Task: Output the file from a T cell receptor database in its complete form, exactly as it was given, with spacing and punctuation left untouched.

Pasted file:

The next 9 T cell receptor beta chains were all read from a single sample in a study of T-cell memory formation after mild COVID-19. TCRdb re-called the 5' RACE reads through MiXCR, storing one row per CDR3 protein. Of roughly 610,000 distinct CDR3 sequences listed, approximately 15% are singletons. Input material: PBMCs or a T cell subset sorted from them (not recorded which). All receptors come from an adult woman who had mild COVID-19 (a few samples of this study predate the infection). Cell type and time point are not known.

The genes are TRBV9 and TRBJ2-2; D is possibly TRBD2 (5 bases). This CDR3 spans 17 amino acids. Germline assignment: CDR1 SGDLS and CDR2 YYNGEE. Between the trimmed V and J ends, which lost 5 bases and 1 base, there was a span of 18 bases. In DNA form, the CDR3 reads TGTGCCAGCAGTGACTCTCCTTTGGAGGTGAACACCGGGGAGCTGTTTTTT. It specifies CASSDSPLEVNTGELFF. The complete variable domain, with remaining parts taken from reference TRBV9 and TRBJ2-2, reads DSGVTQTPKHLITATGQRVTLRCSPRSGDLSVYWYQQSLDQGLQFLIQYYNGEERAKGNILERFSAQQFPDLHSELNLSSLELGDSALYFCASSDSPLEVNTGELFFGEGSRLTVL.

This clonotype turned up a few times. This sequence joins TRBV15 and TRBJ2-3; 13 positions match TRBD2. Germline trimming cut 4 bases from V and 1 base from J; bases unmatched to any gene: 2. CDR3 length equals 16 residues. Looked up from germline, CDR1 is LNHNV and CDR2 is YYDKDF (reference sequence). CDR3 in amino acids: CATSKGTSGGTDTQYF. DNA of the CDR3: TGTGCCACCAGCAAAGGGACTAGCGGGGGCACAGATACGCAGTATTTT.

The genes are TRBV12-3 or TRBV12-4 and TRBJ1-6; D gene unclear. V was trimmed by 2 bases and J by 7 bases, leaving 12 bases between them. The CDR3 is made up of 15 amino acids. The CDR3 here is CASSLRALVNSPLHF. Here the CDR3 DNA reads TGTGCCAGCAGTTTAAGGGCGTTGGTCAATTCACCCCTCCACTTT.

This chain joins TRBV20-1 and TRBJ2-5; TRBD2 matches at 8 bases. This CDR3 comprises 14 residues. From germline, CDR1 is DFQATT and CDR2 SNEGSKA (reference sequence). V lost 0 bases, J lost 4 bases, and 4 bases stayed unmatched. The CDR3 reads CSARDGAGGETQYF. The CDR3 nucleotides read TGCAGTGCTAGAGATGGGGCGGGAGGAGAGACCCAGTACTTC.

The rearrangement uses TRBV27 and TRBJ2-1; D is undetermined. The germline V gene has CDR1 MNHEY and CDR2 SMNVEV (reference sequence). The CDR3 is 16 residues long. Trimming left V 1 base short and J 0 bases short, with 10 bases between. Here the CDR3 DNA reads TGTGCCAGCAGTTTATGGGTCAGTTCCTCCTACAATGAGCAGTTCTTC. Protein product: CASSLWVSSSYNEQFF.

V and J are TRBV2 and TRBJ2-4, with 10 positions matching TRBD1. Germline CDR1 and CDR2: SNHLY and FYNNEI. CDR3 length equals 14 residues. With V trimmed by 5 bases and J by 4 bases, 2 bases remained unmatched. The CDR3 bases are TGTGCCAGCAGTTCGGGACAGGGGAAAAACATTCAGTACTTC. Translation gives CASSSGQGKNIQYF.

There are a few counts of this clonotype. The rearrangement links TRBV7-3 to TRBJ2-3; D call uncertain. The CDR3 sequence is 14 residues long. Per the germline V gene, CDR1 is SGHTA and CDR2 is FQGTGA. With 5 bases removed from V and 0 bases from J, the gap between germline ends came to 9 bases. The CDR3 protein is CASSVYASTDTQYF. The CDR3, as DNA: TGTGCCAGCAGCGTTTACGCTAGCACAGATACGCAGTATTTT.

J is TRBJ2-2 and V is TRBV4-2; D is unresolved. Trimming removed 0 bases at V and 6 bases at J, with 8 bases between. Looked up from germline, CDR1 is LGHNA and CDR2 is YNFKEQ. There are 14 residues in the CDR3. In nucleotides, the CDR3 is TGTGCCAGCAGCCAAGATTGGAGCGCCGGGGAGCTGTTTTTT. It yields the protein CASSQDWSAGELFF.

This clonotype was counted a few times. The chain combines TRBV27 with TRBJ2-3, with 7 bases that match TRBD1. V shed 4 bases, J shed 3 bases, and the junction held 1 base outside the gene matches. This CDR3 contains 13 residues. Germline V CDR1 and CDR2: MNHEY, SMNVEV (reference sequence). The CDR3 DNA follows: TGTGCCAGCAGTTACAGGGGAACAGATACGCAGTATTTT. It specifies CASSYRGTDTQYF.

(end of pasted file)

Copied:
The next 9 T cell receptor beta chains were all read from a single sample in a study of T-cell memory formation after mild COVID-19. TCRdb re-called the 5' RACE reads through MiXCR, storing one row per CDR3 protein. Of roughly 610,000 distinct CDR3 sequences listed, approximately 15% are singletons. Input material: PBMCs or a T cell subset sorted from them (not recorded which). All receptors come from an adult woman who had mild COVID-19 (a few samples of this study predate the infection). Cell type and time point are not known.

The genes are TRBV9 and TRBJ2-2; D is possibly TRBD2 (5 bases). This CDR3 spans 17 amino acids. Germline assignment: CDR1 SGDLS and CDR2 YYNGEE. Between the trimmed V and J ends, which lost 5 bases and 1 base, there was a span of 18 bases. In DNA form, the CDR3 reads TGTGCCAGCAGTGACTCTCCTTTGGAGGTGAACACCGGGGAGCTGTTTTTT. It specifies CASSDSPLEVNTGELFF. The complete variable domain, with remaining parts taken from reference TRBV9 and TRBJ2-2, reads DSGVTQTPKHLITATGQRVTLRCSPRSGDLSVYWYQQSLDQGLQFLIQYYNGEERAKGNILERFSAQQFPDLHSELNLSSLELGDSALYFCASSDSPLEVNTGELFFGEGSRLTVL.

This clonotype turned up a few times. This sequence joins TRBV15 and TRBJ2-3; 13 positions match TRBD2. Germline trimming cut 4 bases from V and 1 base from J; bases unmatched to any gene: 2. CDR3 length equals 16 residues. Looked up from germline, CDR1 is LNHNV and CDR2 is YYDKDF (reference sequence). CDR3 in amino acids: CATSKGTSGGTDTQYF. DNA of the CDR3: TGTGCCACCAGCAAAGGGACTAGCGGGGGCACAGATACGCAGTATTTT.

The genes are TRBV12-3 or TRBV12-4 and TRBJ1-6; D gene unclear. V was trimmed by 2 bases and J by 7 bases, leaving 12 bases between them. The CDR3 is made up of 15 amino acids. The CDR3 here is CASSLRALVNSPLHF. Here the CDR3 DNA reads TGTGCCAGCAGTTTAAGGGCGTTGGTCAATTCACCCCTCCACTTT.

This chain joins TRBV20-1 and TRBJ2-5; TRBD2 matches at 8 bases. This CDR3 comprises 14 residues. From germline, CDR1 is DFQATT and CDR2 SNEGSKA (reference sequence). V lost 0 bases, J lost 4 bases, and 4 bases stayed unmatched. The CDR3 reads CSARDGAGGETQYF. The CDR3 nucleotides read TGCAGTGCTAGAGATGGGGCGGGAGGAGAGACCCAGTACTTC.

The rearrangement uses TRBV27 and TRBJ2-1; D is undetermined. The germline V gene has CDR1 MNHEY and CDR2 SMNVEV (reference sequence). The CDR3 is 16 residues long. Trimming left V 1 base short and J 0 bases short, with 10 bases between. Here the CDR3 DNA reads TGTGCCAGCAGTTTATGGGTCAGTTCCTCCTACAATGAGCAGTTCTTC. Protein product: CASSLWVSSSYNEQFF.

V and J are TRBV2 and TRBJ2-4, with 10 positions matching TRBD1. Germline CDR1 and CDR2: SNHLY and FYNNEI. CDR3 length equals 14 residues. With V trimmed by 5 bases and J by 4 bases, 2 bases remained unmatched. The CDR3 bases are TGTGCCAGCAGTTCGGGACAGGGGAAAAACATTCAGTACTTC. Translation gives CASSSGQGKNIQYF.

There are a few counts of this clonotype. The rearrangement links TRBV7-3 to TRBJ2-3; D call uncertain. The CDR3 sequence is 14 residues long. Per the germline V gene, CDR1 is SGHTA and CDR2 is FQGTGA. With 5 bases removed from V and 0 bases from J, the gap between germline ends came to 9 bases. The CDR3 protein is CASSVYASTDTQYF. The CDR3, as DNA: TGTGCCAGCAGCGTTTACGCTAGCACAGATACGCAGTATTTT.

J is TRBJ2-2 and V is TRBV4-2; D is unresolved. Trimming removed 0 bases at V and 6 bases at J, with 8 bases between. Looked up from germline, CDR1 is LGHNA and CDR2 is YNFKEQ. There are 14 residues in the CDR3. In nucleotides, the CDR3 is TGTGCCAGCAGCCAAGATTGGAGCGCCGGGGAGCTGTTTTTT. It yields the protein CASSQDWSAGELFF.

This clonotype was counted a few times. The chain combines TRBV27 with TRBJ2-3, with 7 bases that match TRBD1. V shed 4 bases, J shed 3 bases, and the junction held 1 base outside the gene matches. This CDR3 contains 13 residues. Germline V CDR1 and CDR2: MNHEY, SMNVEV (reference sequence). The CDR3 DNA follows: TGTGCCAGCAGTTACAGGGGAACAGATACGCAGTATTTT. It specifies CASSYRGTDTQYF.